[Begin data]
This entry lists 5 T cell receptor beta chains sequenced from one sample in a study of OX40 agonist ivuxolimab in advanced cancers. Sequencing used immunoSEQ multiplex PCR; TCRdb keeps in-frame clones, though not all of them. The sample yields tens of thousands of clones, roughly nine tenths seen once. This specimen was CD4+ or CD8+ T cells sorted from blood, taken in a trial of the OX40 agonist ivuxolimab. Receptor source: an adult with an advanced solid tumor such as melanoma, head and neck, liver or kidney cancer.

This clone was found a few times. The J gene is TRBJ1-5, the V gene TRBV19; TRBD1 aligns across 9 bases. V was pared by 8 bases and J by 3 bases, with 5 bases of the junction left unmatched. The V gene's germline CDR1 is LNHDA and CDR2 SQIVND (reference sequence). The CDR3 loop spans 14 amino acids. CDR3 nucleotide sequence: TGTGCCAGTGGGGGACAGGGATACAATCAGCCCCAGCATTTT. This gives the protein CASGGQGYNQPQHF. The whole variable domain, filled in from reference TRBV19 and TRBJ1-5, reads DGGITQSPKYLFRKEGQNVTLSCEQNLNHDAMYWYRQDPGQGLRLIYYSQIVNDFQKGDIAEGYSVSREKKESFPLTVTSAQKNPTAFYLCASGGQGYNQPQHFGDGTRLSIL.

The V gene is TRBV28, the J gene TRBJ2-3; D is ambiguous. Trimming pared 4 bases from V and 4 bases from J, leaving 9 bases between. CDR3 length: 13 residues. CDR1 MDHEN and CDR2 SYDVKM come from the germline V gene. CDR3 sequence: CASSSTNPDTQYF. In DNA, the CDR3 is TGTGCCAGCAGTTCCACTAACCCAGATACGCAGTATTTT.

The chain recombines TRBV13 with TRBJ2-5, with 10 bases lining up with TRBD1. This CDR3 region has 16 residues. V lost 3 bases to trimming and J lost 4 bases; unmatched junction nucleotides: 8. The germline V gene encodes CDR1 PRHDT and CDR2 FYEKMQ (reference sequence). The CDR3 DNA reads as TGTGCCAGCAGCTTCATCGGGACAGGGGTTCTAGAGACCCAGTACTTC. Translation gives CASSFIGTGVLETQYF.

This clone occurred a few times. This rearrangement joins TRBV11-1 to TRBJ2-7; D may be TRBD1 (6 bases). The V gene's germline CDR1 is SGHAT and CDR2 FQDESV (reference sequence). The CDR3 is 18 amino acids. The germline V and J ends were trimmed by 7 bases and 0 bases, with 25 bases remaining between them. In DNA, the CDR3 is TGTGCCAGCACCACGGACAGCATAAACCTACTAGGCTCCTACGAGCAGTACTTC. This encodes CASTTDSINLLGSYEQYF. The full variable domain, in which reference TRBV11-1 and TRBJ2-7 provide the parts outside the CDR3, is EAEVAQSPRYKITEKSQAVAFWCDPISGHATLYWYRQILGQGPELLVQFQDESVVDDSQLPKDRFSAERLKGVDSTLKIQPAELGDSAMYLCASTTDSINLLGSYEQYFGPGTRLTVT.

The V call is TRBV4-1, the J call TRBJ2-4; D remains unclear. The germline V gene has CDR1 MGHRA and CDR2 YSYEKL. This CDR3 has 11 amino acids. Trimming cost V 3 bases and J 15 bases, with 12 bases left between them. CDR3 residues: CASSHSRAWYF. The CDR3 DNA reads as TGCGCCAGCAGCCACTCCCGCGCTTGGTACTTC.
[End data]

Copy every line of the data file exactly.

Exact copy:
This entry lists 5 T cell receptor beta chains sequenced from one sample in a study of OX40 agonist ivuxolimab in advanced cancers. Sequencing used immunoSEQ multiplex PCR; TCRdb keeps in-frame clones, though not all of them. The sample yields tens of thousands of clones, roughly nine tenths seen once. This specimen was CD4+ or CD8+ T cells sorted from blood, taken in a trial of the OX40 agonist ivuxolimab. Receptor source: an adult with an advanced solid tumor such as melanoma, head and neck, liver or kidney cancer.

This clone was found a few times. The J gene is TRBJ1-5, the V gene TRBV19; TRBD1 aligns across 9 bases. V was pared by 8 bases and J by 3 bases, with 5 bases of the junction left unmatched. The V gene's germline CDR1 is LNHDA and CDR2 SQIVND (reference sequence). The CDR3 loop spans 14 amino acids. CDR3 nucleotide sequence: TGTGCCAGTGGGGGACAGGGATACAATCAGCCCCAGCATTTT. This gives the protein CASGGQGYNQPQHF. The whole variable domain, filled in from reference TRBV19 and TRBJ1-5, reads DGGITQSPKYLFRKEGQNVTLSCEQNLNHDAMYWYRQDPGQGLRLIYYSQIVNDFQKGDIAEGYSVSREKKESFPLTVTSAQKNPTAFYLCASGGQGYNQPQHFGDGTRLSIL.

The V gene is TRBV28, the J gene TRBJ2-3; D is ambiguous. Trimming pared 4 bases from V and 4 bases from J, leaving 9 bases between. CDR3 length: 13 residues. CDR1 MDHEN and CDR2 SYDVKM come from the germline V gene. CDR3 sequence: CASSSTNPDTQYF. In DNA, the CDR3 is TGTGCCAGCAGTTCCACTAACCCAGATACGCAGTATTTT.

The chain recombines TRBV13 with TRBJ2-5, with 10 bases lining up with TRBD1. This CDR3 region has 16 residues. V lost 3 bases to trimming and J lost 4 bases; unmatched junction nucleotides: 8. The germline V gene encodes CDR1 PRHDT and CDR2 FYEKMQ (reference sequence). The CDR3 DNA reads as TGTGCCAGCAGCTTCATCGGGACAGGGGTTCTAGAGACCCAGTACTTC. Translation gives CASSFIGTGVLETQYF.

This clone occurred a few times. This rearrangement joins TRBV11-1 to TRBJ2-7; D may be TRBD1 (6 bases). The V gene's germline CDR1 is SGHAT and CDR2 FQDESV (reference sequence). The CDR3 is 18 amino acids. The germline V and J ends were trimmed by 7 bases and 0 bases, with 25 bases remaining between them. In DNA, the CDR3 is TGTGCCAGCACCACGGACAGCATAAACCTACTAGGCTCCTACGAGCAGTACTTC. This encodes CASTTDSINLLGSYEQYF. The full variable domain, in which reference TRBV11-1 and TRBJ2-7 provide the parts outside the CDR3, is EAEVAQSPRYKITEKSQAVAFWCDPISGHATLYWYRQILGQGPELLVQFQDESVVDDSQLPKDRFSAERLKGVDSTLKIQPAELGDSAMYLCASTTDSINLLGSYEQYFGPGTRLTVT.

The V call is TRBV4-1, the J call TRBJ2-4; D remains unclear. The germline V gene has CDR1 MGHRA and CDR2 YSYEKL. This CDR3 has 11 amino acids. Trimming cost V 3 bases and J 15 bases, with 12 bases left between them. CDR3 residues: CASSHSRAWYF. The CDR3 DNA reads as TGCGCCAGCAGCCACTCCCGCGCTTGGTACTTC.